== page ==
The Courier News from Blytheville, Arkansas on April 7, 1949 · Page 5
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The Courier News from Blytheville, Arkansas · Page 5

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Blytheville, Arkansas
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Thursday, April 7, 1949
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Page 5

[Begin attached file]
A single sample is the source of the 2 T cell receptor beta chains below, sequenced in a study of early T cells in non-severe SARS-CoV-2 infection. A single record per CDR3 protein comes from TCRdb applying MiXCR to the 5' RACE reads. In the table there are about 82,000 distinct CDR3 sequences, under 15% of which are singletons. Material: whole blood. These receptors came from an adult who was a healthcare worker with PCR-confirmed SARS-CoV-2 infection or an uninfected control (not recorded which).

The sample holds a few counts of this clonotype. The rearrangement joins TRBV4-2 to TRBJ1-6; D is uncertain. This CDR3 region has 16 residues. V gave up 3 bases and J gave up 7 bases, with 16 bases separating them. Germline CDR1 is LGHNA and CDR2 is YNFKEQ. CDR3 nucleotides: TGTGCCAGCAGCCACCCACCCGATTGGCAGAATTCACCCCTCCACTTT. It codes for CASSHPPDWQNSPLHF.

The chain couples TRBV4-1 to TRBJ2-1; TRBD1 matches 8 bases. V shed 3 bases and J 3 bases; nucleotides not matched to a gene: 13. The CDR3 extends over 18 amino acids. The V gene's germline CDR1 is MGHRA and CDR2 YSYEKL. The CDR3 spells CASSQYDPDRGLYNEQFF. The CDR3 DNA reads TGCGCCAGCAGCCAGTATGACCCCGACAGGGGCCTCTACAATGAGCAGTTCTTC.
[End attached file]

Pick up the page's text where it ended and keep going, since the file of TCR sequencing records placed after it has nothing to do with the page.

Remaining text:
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THURSDAY, APRIL 7, 1949 BLYTHEVTLLE (ARK.) COURIER NEWS PAGE FIVE Farmers in W/ieot Belt Expect Another Record Yield and Feel Sure of at Least $2 per Bushel By Al KANSAS CITY. April 7. MV-They're making up llic spring books |J) >ce again on what some call the biggest g<uuble of all—the wheat crori And this year there's less hedging on the harvest talk than there lists been In a long time. Maybe It's because they've grown used to billion bushel wheat crops In these parts. There's no doubt about it—the*wheat fanners are out for another. If H happens it'll be the sixth In a row. The fields In tlie southwest are greening up now. At this time, there's generally a lot ot double- talk. Not so this year. The men, who arc gambling against weather, rust, the Hessian fly and what have you, already are talking of the coining harvest in June and July in plowing adjectives. All-Out Production Effort The farmers have gone all out in, the bread grain sweepstakes. Spurred by that one last chance to cash in on the full 90 per cent of parity support viricc or a figure close to S2.00 a bushel, they've sown every bit of acreage they could Into wheat. A. W. Eriefcson, Minneapolis, Minn., private crop expert, says it looks like they've made a good bet He calls wheat prospects in southwest Kansas "very good" He generally Is considered one of the mosl reliable men in the business or £J/heat predicting. Behind his amily ^ftls Is an inspection trip through Western Kansns. He reports wheat conditions in Southwest Kansas are beter than 100 per cent of normal. The late spring his helped the situation, a.s he sees it It has retarded wheat at a time when rapid growth might have weakened it should a late spring freeze show up. There are plenty of others to agree with htm. Take oJhn Williams, secretary of the Barton County, Kan., Production Marketing Association. In his area around Great Benci, In the heart of the bvead basket, he reports "most of the wheat looks very good" Last year's spring and winter wl.eat crop amounted to 1,288.000.- OOo bushels. The all-time wheat murK was in 1047. Tile total then was 1.364,919,000 bushels. The winter wheat record that year was 1,068,000.000 bushels. Rush to Avoid Aikcn Act This year's winter yield may n<;t equal the 184? mark. But there's a mighty lot of wheat planted {fertile winter wheat states of Kansas. Oklahoma, Texas, Colorado and Nebraska where the four-year average has been more than 800,000,- OOo bushels. The heavy planting is due mainly HAL BOYLE'S COLUMN Boyle Witnesses Transformation And Reaps Little Bonus of Gladness NEW By llnl Boyle YORK. IAP)—It Is Bonic- to the fanner's effort to score one last monetary cinch before the Alken act becomes effective In 1950. That means the farmer Is going to ,ake more risk than he Is now. Most of the farmers under the present i>lnn borrowed, on their wheat at around $2.00 a bushel. Now they can default April 30 If they want to. How much winter kill there has been to wheat is still con trovers! nl. Some say It will run pretty high at some points, particularly In cen- Iral Kansas. But even there, those W'TO are supposed to know say there's soing to be a lot of wheat in the bins before it's over. For winter losses have been largely counter-balanced by increased seeding last fall. The glowing' wheat reports hold out as far south as the Texas panhandle. Texas has 1.630.000 acres sown in wheat. That is the most in its history. The U.S. Department of Agriculture has estimated the harvest, at 64,855.000 bushels. thing to see a girl of 19 turn Into young lady In ten minutes. Only one thing can cause that —a sudden realization on her part that there Is more to life Ihnn she has known. I had a small part In such a drama the other day. Frances and I helped a neighbor Kirl over one of those emotional hurdles by which people grow up. H was something to remember. And for us the experience held a little bonus of gladness, merely because we were there In a strange experience of terror and beauty to the girl—and shared It with her. I was waiting on the sidewalk in flight Over North Pole Shows Kow Times Change In Less Than 50 Years FAIRBANKS, Alaska. April 7. IjTI —Forty yenr.s ago it took Adm. Robert E Peary 38 days to go 473 miles and plant the American flag on the North Pole. Yesterday the B-29 superfortress crew ot the "Polar Queen" flew the 1.&20 miles from Eielson Air Force rinse near here to the pole in seven ilours and 40 minutes. There, on top of the world, at 12:14 a.m. (EST. a flag billowed out and floated dorfji on the frozen ice cap. It had been presented to the Air Porce by the Circumnavigators Club of New York City for the anniversary occasion. Peary reached the poie April 6, 1909. Cap!. Earl T. Dunphy of Crowley La., headed the 13 crewmen aboard Air force officials here said the Hag-dropping trip was routine. Such flifhts have been made regularly the last two years. midtown when the cab rolled up with Frances and our neighlxir. Neither reached for her purse to pay the hnckle—what woman docs when a man's handy to carry out hts chief privilege?—so I forked over the cash, The cabby winked at the irl. and got a blank look back. We walked together Into the big building—two^adles rtnd a watchdog. The girl put her hand In mine and gave me n small smile of confidence. She had led a sheltered life. If she suspected the ordeal ahead, she gave no si As quickly ns possible we moved by elevator to the fifth floor. We rnme Into a long room full of strange furniture and men In strange cloaks. Clmicls of Doubt Appear A sudden cloud of doubt sailed across the girl's face. My heart sank n little, too, for I wasn't sure ust what lay ahead either. Tlie vhole mission might have been bandoned right then except for In a chnlr, and one of the strange men was coming at her with a sharp Instrument. The girl looked tensely ahead of her—and saw her own tense face staring back from a mlr ror. Nina, our godchild, at the ripe old age of 19 months, w«s about .o get her first department store Haircut. As the scissors snipped off n bright Wonde lock her face wrinkled anc she let out a cry—the Immemorin feminine wall over loss. Immediately a small boy, freshlj cllppered, ran over. "She probably thinks It's a bug crawling up the back of her neck and going to bite her," he suit gravely. Nina looked down at him. Tlie tears stopped at once, mid she gave him the smile with which Cleopatra Imprisoned Mark Anthony. "Most of the crybabies here are Ijoys—not girls," said the barber "Mister Robert." For some the In the early days of the telephone, the instruments were often leased in pairs, permitting two stations to talk to each other but no one else. Frances. Women always have the courage hi an emergency. "Don't be afraid." said Frances. Come on. The way you two look •ou'd think somebody was going to >e murdered." Well. I felt murder was a possi- Jlllly—II nnylhlng happened to tlvnl Sir). The next moment she was seated men who cut baby girls' hnlr only have one name, too, just Ilki those who operate in Die penthouse prices salons. Vounoler BoaiU a nit "Aw. I've hnci my hair cut miin Ji lltne." bOBsted the boy. We blew up a balloon for Nim and tlmt captivated her. The wor went swlftly-snlp. snlp-nnd th blonde treasure gave the floor solrlcn glitter. Nina wept only once more. Tim was when Mlslcr Robert held he face tightly while he carefully snip ped her bangs. "Don't cry," pleaded the bov "I Just tickles." Nina gave him her sunbeam smile again. Tho ordeal was over She looked at Mister Robert's labors In the glass and found them good She laughed. She flirted with boy and mirror. She swaggered like a toreador when we took her to the toy floor She first settled on a fuizy stuffed kitten, then, womanlike, switched to n velvety bunny. China's Civil War To Be Resumed, led Radio Asserts NANKING, April 7. (n't — The Communist rudlo tonight laid the iroundwork for immediate rosutnp- lon of China's long mid bloody cli'll wnr. In a broadcast heard In Sluing- ial, the radio charged the govern- nent with using the long truce to build up its armed might. The only course open to the Rods Is to cross the Yaunde, wipe out the Kuii'.lntniiR bandit army and capture alive every war criminal," the radto'sald. It did not say whether the Reds would move before the expiration of thtlr ultimatum to the government to surrender by Tui'.vluy. The broadcast charged 1.000.000 inon had been ndded to the scattered Nationalist Army of 3.500,000. Earlier acling President LI Tsung- Jcn irixirloclly rejected the Ht'd ultimatum In Us present form. If he is unable to wimble conctvwIoM.s, the wnr may be on again. and Nina waved me goodbye like czarina dismissing an old lackey. That night she tossed out pinky, her faithful elephant, and went to sleep JiiiKKlni! her new nibblt. In one day Nina hud won a boy': heart, had her first haircut and abandoned an old toy. She would never be so young ugnln. And neither would her KorUnlhei 1 . •it she was seated I put the girls back Into a cab. Now She Shops "Cash and Carry' Without Painful B.ck*ch/ When dtwrdtr of kldnrr function ptrmll l>otwmou* m*tt«r to remain In your blood,: I*C Palm, lou of P«P and *n«r«y, g vtUnc up l\U,hti,_«w«Ulrijr,, puffintji under Ik* tjt*. , . « and dUtlneu. Fr*qutnt or«c*nty with vn&rtiTiK and burning •omt- uiati fhowg tier* It *orarthtnc Ton* with your kldneyi or l>l*dder. pon'twaill A*k jour dnvcCst for Dvmn'm TMUi, • ilirauUnt dtureUf, uixl ftuccevifully br million* for over 60 y*»™. U->m'* tit* b»Pl>r rrlirf «nd wilt help thm 14 nib* of kidney lubM flush out polnonotu wut* t n>a four blood. G*t 0o*o'• Fill*. N V L O Sf Hosiery hues that lift you lightly into spring Ambergleam Naive Beigg 1.65 Heres why millions of men wear Clipper Craft Clothes great values at only *45 Wail till you see the fine durable fabrics CLIPPER CRAFT gives you. And the superbly tailored styles. And with CLIPPER CRAFTS low prices, you never need wait for sales reductions. Because the values we offer you are remarkably low in the first place . . .. the result of the famous CLIPPER CRAFT PLAN. By voluntarily concentrating their huge buying power, 1203 leading stores help effect enormous savings in planned production and distribution. Our name and CLIPPER CHAFT'S in the label are double assurance of quality and value. Just ask the man who wears CLIPPER CRAFT clothes. 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